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Well, I'm sure all of you have heard about this, but if you haven't experienced it yet, you may not wish to do it. I don't know if I'll ever do it again. I am 70 years old, and I've been a quilter for more than 20 years. I LOVE applique, and I live in northern California, so when I had the chance to attend a week-long workshop hosted by applique artist Sylvia Pippen at her studio near Hilo, Hawaii, I collected a dear friend to accompany me, and off we happily went. That is, I was estactic until I got to security at the Sacramento International Airport. I have a titanium knee joint surgically implanted in my right knee. I'm thrilled that it has allowed me to walk comfortably now for over a year. Unfortunately, it sets off the security alarm at the checkpoint. I carefully eliminated all metal from my person; watch, zippered pants, rings, earrings, etc., but there's not much I can do about the knee implant. I told the security person about it before I passed through the gate. He summoned a female agent to "pat me down." Well, it was a lot more than patting! Here I am standing, barefoot, arms up and legs spread in a glass enclosure as other loading passengers went by, while she checks my bra, my armpits, the waistband of my pants, front and back, my crotch and my butt. Never once did they "wand" the offending right knee. Then she used her gloves to wipe down all of my clothing and directed me to stand there while she ran her gloves through some machine to determine if they had be in contact with any explosives. I was almost in tears! I felt like I was standing there naked.

I had a wonderful week at the workshop/retreat in beautiful Hawaii with Sylvia, who treated the students as if we were beloved family, all the while DREADING the return flight to California.

I understand we need to take measures to be safe; but when an English, Irish, Scottish, German fourth-generation American old lady is subjected to this invasive search to fly to Hawaii, I wonder if the terrorists haven't already won!

My son's beloved is a lovely girl who lives in Alaska. If they should decide to marry there, I wonder if I can go through this all again to go to the wedding?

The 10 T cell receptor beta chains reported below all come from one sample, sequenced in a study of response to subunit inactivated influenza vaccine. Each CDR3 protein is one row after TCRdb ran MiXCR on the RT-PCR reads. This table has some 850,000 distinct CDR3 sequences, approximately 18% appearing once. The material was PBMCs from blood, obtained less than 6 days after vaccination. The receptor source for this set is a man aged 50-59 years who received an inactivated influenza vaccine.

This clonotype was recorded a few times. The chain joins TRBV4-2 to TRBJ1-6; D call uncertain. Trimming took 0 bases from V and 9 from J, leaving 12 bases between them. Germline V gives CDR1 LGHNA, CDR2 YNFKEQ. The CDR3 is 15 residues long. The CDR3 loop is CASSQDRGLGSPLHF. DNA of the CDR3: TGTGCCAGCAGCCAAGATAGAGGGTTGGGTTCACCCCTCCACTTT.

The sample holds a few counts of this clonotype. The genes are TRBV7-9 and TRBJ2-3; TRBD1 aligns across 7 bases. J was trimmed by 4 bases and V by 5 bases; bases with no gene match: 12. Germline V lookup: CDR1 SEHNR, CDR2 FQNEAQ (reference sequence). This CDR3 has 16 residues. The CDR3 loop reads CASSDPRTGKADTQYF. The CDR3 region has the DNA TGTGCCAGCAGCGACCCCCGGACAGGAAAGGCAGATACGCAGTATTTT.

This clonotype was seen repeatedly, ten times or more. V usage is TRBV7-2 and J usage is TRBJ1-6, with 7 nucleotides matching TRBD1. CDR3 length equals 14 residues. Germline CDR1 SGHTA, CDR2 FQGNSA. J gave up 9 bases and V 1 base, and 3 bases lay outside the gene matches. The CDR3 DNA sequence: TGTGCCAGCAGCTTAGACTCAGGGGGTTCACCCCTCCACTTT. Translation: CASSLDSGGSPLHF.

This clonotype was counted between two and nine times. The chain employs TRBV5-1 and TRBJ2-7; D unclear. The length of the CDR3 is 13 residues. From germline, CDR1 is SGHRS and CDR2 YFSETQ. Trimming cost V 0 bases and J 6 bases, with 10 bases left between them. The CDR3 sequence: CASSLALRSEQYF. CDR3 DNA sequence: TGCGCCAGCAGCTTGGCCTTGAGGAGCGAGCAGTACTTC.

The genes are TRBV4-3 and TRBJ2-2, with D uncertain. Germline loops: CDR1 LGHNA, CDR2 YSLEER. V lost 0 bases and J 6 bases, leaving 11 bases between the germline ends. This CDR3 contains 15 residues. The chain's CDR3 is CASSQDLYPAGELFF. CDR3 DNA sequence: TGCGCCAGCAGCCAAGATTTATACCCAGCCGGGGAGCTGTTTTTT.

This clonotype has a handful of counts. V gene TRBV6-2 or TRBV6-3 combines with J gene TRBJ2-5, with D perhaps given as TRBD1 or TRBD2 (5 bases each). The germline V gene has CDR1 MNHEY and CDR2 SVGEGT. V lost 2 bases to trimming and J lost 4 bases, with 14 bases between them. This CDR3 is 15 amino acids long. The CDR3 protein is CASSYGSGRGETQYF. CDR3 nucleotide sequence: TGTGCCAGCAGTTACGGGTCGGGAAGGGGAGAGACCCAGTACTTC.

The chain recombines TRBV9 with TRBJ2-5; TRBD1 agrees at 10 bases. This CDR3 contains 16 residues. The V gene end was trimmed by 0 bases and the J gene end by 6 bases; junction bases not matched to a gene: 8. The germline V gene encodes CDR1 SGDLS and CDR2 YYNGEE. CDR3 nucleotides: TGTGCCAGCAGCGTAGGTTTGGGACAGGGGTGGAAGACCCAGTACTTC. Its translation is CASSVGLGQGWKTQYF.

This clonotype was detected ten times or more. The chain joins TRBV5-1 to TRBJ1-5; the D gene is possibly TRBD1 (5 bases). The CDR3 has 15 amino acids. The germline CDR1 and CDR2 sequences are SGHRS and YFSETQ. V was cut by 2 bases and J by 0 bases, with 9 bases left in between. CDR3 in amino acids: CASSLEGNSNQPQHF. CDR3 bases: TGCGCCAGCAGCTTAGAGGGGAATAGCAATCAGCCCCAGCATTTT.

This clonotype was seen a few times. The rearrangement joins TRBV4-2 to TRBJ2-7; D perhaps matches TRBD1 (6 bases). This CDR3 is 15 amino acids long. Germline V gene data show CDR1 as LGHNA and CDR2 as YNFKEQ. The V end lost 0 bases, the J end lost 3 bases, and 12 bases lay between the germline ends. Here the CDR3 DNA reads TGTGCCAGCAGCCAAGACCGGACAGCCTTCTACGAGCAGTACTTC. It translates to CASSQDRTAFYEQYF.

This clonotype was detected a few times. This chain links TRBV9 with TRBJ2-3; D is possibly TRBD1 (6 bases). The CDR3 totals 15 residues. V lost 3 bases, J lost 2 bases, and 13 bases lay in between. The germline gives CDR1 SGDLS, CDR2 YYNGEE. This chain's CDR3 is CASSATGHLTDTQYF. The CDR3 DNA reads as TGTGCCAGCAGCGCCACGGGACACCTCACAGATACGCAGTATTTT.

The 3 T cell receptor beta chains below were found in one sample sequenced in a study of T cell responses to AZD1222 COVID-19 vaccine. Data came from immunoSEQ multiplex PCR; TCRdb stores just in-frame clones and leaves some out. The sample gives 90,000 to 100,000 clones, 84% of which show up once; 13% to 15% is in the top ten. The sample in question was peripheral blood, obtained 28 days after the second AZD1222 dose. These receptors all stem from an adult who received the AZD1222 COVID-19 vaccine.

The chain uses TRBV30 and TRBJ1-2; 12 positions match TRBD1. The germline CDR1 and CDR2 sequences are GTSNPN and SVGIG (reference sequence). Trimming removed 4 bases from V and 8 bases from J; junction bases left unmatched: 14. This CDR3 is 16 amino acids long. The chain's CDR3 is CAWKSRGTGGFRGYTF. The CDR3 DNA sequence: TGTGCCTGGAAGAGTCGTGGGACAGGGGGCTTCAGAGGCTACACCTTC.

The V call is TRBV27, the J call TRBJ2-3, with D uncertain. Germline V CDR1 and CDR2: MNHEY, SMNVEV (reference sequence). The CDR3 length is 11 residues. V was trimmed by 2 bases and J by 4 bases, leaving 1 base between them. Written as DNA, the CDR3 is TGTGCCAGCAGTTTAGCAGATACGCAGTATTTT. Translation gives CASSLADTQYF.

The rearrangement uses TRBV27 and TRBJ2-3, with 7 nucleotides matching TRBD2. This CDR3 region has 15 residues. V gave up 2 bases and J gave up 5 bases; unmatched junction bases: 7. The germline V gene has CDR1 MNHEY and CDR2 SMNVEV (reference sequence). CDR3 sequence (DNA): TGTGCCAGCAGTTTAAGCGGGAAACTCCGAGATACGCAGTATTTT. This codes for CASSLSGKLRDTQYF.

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Comment by Morgan Hess /Fla. on November 20, 2010 at 10:35am
My feelings are... these so call people who are there to check everyone out... when they get someone to really check out... they just put on the big deal... over do it. Play the role. I am sorry for you, as I am sure it felt terrible. My son has clamps inside him, and they do it to him all of the time. I'd go to that wedding... and this time ....do the roll of here I am... better check me out.... as its going to buzz with me. Act like you want it... and they will do hardly anything. My son does this ... it works every time. LOL Hugs Morgan oxoxoxo
Comment by Dawn Newland on November 18, 2010 at 11:39am
Carol Ann I have both knees replaced and i always set the alarm off but they did wan my knees and let me thru of course I haven't flown in a few years so haven't had the offending pat down plus they never wanted to see my card the Doc gave me. Sorry you had a terrible time.
Comment by Carol Ann Hinton on November 18, 2010 at 11:06am
Janet, my surgeon told me that a card would do me absolutely no good. Cards can be manufactured easily and passed around among those wishing to do us harm. Yes, you will have to do this if you fly. I agree about the scanner, but that is not an option at all airports (yet).
Comment by Janet/MO on November 18, 2010 at 10:53am
Carol Ann, I was just talking about this same situation yesterday with a small group of quilters I belong to. We all agreed that there is no perfect solution. I just had my left knee replaced & the dr sent me a card to keep in my wallet that tells everyone I have an artificial knee. It is about the size of a credit card and is plastic. It has my name, his name & telephone #, plus the name of the mfg of the knee. Maybe your dr can give you something similar to that. I don't know if it will stop me from having to have an extensive scan the next time I fly but I sure hope so. As I also have a screw in my back, I will probably just agree to have the whole body scan so that they can tell immediately what is there.
Comment by Bonnie on November 18, 2010 at 9:57am
I have 2 titanium hips so I share your frustration at always needing an individualized screening. I fly alot for work, always carry 2 cell phones, at least 2 laptops that are spread open and waiting in a tray while all this happens. It brings my blood pressure up each time, but then I get to thinking about the people whose job it is to do the patdowns.